The whole world is on guard about the coronavirus. Because you have chronic lymphocytic leukemia or CLL, you need to be extra careful.

CLL makes your immune system not work as well as it should. This makes it easier for you to get infections, including with the new coronavirus. CLL also puts you at higher risk for serious complications if you do get COVID-19, the illness caused by the new coronavirus.

But there are steps you can take to help defend yourself against the virus.

How to Lower Your Risk for COVID-19

Coronavirus mainly spreads from person to person. Following the precautions for the general public can help lower your risk. Ask the people close to you to follow them, too. Be extra careful to:

Maintain distance. Keep about 6 feet of space between yourself and other people. Don’t just stay away from people who are sick. COVID-19 can be spread by people who don’t have symptoms.

Keep tissues handy. Use a tissue when you cough or sneeze, then throw it away and wash your hands. Or cough into your elbow instead of your hand.

Wash your hands often and for at least 20 seconds. Be sure to wash your hands after coughing, sneezing, or blowing your nose. Also wash them after you’ve been in a public place.

Can’t wash up? Use hand sanitizer. Soap and water are preferred, but if you don’t have access to them, hand sanitizer is OK. Use one that contains at least 60% alcohol. Rub it on all parts of your hands and let it air dry.

Hands off. Try to not touch your eyes, nose, or mouth unless you’ve just washed your hands.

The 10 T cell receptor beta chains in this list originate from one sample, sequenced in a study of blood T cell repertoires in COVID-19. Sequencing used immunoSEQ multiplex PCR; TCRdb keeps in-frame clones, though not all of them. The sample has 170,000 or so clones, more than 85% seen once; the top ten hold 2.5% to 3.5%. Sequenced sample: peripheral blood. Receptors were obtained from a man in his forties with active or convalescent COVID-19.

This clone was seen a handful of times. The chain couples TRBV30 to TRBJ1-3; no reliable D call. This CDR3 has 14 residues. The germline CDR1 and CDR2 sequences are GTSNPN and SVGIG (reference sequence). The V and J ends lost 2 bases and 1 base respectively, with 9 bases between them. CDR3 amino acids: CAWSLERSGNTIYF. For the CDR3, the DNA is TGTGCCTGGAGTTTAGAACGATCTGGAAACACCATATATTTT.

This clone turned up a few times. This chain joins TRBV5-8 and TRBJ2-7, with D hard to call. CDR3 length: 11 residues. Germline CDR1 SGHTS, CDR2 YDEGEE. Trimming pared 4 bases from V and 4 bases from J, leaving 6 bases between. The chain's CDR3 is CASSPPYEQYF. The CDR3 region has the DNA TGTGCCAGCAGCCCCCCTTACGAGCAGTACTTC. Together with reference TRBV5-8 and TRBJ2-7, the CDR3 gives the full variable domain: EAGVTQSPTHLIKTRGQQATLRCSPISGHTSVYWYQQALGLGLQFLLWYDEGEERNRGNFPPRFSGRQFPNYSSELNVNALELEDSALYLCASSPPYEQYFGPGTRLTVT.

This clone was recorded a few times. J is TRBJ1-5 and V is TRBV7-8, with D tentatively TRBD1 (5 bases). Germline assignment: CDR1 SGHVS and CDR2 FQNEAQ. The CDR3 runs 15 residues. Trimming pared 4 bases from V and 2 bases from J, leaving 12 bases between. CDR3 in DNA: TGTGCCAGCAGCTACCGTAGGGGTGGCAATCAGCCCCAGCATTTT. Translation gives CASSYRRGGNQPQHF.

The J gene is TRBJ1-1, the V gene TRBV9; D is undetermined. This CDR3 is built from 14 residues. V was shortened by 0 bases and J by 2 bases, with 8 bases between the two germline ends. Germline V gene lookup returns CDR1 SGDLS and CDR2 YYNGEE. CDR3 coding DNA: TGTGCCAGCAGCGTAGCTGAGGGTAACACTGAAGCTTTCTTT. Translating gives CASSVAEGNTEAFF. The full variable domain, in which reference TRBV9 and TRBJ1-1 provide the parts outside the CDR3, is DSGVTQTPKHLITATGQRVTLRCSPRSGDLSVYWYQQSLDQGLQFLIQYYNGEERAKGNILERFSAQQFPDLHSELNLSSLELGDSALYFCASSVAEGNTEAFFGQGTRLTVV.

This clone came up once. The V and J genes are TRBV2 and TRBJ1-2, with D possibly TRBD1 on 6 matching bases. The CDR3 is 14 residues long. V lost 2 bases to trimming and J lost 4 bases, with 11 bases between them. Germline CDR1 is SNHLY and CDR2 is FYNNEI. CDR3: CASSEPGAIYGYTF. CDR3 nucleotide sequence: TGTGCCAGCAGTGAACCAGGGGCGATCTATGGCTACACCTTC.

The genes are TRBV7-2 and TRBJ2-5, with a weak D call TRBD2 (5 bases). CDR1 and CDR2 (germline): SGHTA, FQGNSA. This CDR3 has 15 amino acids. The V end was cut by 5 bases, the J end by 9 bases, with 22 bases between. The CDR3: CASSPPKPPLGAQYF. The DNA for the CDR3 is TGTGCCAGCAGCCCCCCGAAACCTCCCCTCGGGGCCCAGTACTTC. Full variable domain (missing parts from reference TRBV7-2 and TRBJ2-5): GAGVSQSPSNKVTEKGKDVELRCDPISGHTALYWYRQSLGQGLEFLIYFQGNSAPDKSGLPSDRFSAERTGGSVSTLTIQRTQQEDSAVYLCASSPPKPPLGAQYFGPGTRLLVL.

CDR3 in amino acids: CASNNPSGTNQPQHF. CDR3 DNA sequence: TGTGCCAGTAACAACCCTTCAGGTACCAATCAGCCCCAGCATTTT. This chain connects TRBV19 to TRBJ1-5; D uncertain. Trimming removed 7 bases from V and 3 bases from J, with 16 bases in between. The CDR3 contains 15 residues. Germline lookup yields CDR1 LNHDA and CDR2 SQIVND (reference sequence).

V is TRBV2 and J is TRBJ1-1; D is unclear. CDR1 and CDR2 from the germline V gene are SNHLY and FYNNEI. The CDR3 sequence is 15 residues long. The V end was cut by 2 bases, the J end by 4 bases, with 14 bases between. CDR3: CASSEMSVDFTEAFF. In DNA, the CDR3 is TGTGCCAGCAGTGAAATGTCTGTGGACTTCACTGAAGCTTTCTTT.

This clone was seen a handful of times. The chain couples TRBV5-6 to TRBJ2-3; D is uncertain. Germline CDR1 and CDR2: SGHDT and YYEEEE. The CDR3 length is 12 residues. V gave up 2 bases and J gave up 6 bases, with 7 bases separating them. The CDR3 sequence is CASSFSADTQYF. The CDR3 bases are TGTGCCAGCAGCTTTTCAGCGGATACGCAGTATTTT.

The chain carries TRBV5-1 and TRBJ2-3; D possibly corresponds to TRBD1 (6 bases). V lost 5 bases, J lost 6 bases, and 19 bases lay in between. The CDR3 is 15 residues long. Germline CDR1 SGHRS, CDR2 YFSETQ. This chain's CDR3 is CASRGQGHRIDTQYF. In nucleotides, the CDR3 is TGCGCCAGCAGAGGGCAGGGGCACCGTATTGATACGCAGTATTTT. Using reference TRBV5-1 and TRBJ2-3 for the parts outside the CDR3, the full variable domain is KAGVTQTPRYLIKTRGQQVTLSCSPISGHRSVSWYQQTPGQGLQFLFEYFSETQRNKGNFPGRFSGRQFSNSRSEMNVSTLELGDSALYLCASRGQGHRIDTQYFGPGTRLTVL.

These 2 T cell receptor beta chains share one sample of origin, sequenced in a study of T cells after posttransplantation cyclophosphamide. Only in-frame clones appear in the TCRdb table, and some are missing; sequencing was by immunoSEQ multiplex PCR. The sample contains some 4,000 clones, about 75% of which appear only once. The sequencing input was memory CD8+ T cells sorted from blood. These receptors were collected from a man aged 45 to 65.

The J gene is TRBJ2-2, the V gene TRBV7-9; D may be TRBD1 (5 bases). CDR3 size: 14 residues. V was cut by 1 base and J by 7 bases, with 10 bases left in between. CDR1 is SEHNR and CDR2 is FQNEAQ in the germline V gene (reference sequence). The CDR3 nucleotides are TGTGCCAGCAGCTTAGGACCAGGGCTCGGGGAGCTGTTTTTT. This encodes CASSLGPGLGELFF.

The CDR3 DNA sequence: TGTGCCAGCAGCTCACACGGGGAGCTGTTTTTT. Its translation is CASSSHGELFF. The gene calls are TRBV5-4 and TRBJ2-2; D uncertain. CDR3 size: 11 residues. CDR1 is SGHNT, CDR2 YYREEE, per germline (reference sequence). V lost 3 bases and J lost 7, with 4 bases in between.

Clean and disinfect all surfaces you touch a lot. These include things like doorknobs, light switches, phones, and remotes. Use regular household cleaning spray or wipes.

What Else You Can Do

Since CLL puts you at a higher risk for infection, it’s a good idea to take these extra steps:

Stay at home as much as you can. Limit travel. If possible, work from home.

Talk with your doctor about setting up telehealth visits instead of in-person visits. Many patients and doctors are finding they like this new way of communicating for routine follow-up visits. You might be able to safely reschedule some treatment appointments, too. Ask your doctor about this.

When you must go out, avoid crowds and wear a face mask or covering. Cloth face coverings can help slow the spread of the virus. This is especially important if you’re somewhere where you can’t maintain social distancing.

Keep cloth masks clean by adding them to your laundry in a washing machine.

When you take off your face mask or covering, be sure you don’t touch your eyes, nose, or mouth. Wash your hands right away.

While there’s not a lot of science to support these efforts to prevent infection, you might also want to:

  • Open windows and doors as much as possible to improve ventilation and airflow in your home.
  • Wear gloves to clean and disinfect, but not for other reasons. Good handwashing is the key. Gloves aren’t needed for routine activities. If you choose to wear gloves, follow the same guidelines as you would with bare hands.

Stay as healthy as you can by doing these things:

  • Don’t use tobacco, and stay away from other people’s tobacco smoke.
  • Limit the amount of alcohol you drink.
  • Eat a lot of vegetables and fruits.
  • Be physically active.
  • Get at least 7 hours of sleep each night.

WebMD Medical Reference

From WebMD

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